HOW COVID-19 IMPACTS CERTAIN BIOMARKERS IN PATIENTS
As a medical device manufacturer, we have been closely monitoring the research that is currently being conducted into the detection of COVID-19. Response Biomedical’s purpose is to save as many lives as possible, and we strive to provide our channel partners with the most recent and relevant information.
Various literature has been found which broadly defines the clinical characteristics of COVID-19. However, the laboratory abnormalities for these patients depends significantly on the patient’s clinical presentation at the time of evaluation. Most of these tests have been found useful for hospitalized patients and show a trend which indicates whether a patient is either improving or progressing to a more critical state.
As may occur in other infections, leukopenia and leukocytosis are common in COVID-19. Patients with more severe infection have had elevations of liver enzymes, muscle enzymes, C-reactive protein, lactate dehydrogenase, and ferritin. [1, 2] Several papers have also shown increased procalcitonin(PCT) and D-dimer levels in patients with a severe infection. [3,4] While not typically elevated in patients with viral infection, progressive increases in PCT values have been shown to correlate with worse prognosis, likely related to bacterial superinfection. Elevated D-dimer levels have been strongly associated with greater risk of death and thrombotic complications, most frequently deep venous thrombosis, and pulmonary embolism. [5-7] Elevated troponin levels are common in severe COVID-19 cases; while patients with comorbidities such as hypertension, CAD, COPD or diabetes are at higher risk, substantial heart damage has occurred in patients without any underlying cardiovascular disease. [8-10]
Please note, all studies mentioned in this COVID-19 update were not completed using RAMP products manufactured by Response Biomedical Corp. RAMP products have not been evaluated specifically for use with COVID-19 patients.
1 Huang C; Wang Y; Li X; Ren L; Zhao J; Hu Y; Zhang L; Fan G; Xu J; Gu X; Cheng Z; Yu T; Xia J; Wei Y; Wu W; Xie X; Yin W; Li H; Liu M; Xiao Y; Gao H; Guo L; Xie J; Wang G; Jiang R; Gao Z; Jin Q; Wang J; Cao B. Clinical features of patients infected with 2019 novel coronavirus in Wuhan, China. Lancet. 2020; 395(10223):497-506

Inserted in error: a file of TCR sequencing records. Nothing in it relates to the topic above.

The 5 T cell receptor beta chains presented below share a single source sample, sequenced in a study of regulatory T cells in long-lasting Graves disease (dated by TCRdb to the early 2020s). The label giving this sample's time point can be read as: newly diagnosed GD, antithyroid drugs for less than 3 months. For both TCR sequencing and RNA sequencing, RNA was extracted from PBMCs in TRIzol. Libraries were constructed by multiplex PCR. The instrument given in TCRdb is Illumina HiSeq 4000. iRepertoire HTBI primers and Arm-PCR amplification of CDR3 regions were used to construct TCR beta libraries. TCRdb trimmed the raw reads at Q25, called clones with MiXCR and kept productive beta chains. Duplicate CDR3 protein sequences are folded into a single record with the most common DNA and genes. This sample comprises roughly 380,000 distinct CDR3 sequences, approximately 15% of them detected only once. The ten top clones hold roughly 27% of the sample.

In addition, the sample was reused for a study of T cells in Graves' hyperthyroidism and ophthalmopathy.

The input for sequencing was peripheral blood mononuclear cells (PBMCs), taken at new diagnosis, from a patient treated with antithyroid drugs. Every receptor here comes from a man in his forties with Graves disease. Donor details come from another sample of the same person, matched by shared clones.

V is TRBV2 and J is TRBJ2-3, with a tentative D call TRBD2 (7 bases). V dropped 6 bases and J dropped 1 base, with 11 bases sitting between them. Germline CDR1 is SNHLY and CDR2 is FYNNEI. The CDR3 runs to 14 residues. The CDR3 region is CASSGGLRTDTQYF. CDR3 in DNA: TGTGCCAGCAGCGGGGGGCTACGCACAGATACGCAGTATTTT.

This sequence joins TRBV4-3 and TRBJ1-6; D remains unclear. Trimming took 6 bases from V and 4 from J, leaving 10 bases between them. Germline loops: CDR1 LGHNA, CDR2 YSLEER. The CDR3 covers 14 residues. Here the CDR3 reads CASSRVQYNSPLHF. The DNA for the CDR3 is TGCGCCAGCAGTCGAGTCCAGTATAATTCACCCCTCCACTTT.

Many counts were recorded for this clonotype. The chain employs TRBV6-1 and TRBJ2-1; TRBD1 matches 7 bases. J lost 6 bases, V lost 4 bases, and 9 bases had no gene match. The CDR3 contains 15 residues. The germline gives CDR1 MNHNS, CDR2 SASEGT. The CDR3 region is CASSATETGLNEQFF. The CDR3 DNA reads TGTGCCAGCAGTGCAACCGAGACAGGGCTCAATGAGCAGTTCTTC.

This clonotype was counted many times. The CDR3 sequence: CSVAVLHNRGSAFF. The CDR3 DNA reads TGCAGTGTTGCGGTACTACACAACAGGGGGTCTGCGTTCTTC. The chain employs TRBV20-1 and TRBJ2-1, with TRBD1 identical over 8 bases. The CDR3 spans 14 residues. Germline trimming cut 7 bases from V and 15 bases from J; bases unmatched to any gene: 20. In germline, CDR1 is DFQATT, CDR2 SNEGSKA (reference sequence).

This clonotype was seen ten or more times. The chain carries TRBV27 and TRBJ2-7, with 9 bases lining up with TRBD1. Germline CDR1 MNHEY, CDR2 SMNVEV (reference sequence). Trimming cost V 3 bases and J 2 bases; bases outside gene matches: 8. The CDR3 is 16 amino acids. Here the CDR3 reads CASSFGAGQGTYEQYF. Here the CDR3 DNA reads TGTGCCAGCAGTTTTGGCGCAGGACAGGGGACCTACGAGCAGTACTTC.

2 Wu Z; McGoogan JM. Characteristics of and Important Lessons from the Coronavirus Disease 2019 (COVID-19) Outbreak in China: Summary of a Report of 72 314 Cases from the Chinese Center for Disease Control and Prevention. JAMA. 2020;323(13):1239–1242
3 Lippi G; Plebani M. Laboratory abnormalities in patients with COVID-2019 infection. Clinical Chemistry and Laboratory Medicine (CCLM), 58(7), 1131-1134
4 Zhang, J‐J, Dong, X, Cao, Y‐Y, et al. Clinical characteristics of 140 patients infected with SARS‐CoV‐2 in Wuhan, China. Allergy. 2020; 75: 1730– 1741.
5 Bikdeli B, Madhavan M, Jimenez D, et al. COVID-19 and Thrombotic or Thromboembolic Disease: Implications for Prevention, Antithrombotic Therapy, and Follow-up. J Am Coll Cardiol. 2020 Jun, 75 (23) 2950-2973.
6 Cannegieter, SC, Klok, FA. COVID‐19 associated coagulopathy and thromboembolic disease: Commentary on an interim expert guidance. Res Pract Thromb Haemost. 2020; 4: 439– 445.
7 Lippi G, Favaloro EJ. D-dimer is associated with severity of coronavirus disease 2019 (COVID-19): a pooled analysis. Thromb Haemost 2020; 120(05): 876-878.
8 Guo T, Fan Y, Chen M, et al. Cardiovascular Implications of Fatal Outcomes of Patients With Coronavirus Disease 2019 (COVID-19). JAMA Cardiol. 2020;5(7):1-8.
9 Canadian Cardiovascular Society (2020). Guidance from the CCS COVID-19 Rapid Response Team. COVID-19 and Cardiovascular Disease: What the Cardiac Healthcare Provider Should Know. https://www.ccs.ca/images/Images_2020/COVID_and_Cardiovascular_Disease_22Mar2020.pdf
10 Zheng YY, Ma YT, Zhang JY, Xie X. COVID-19 and the cardiovascular system. Nat Rev Cardiol. 2020. 17:259–260.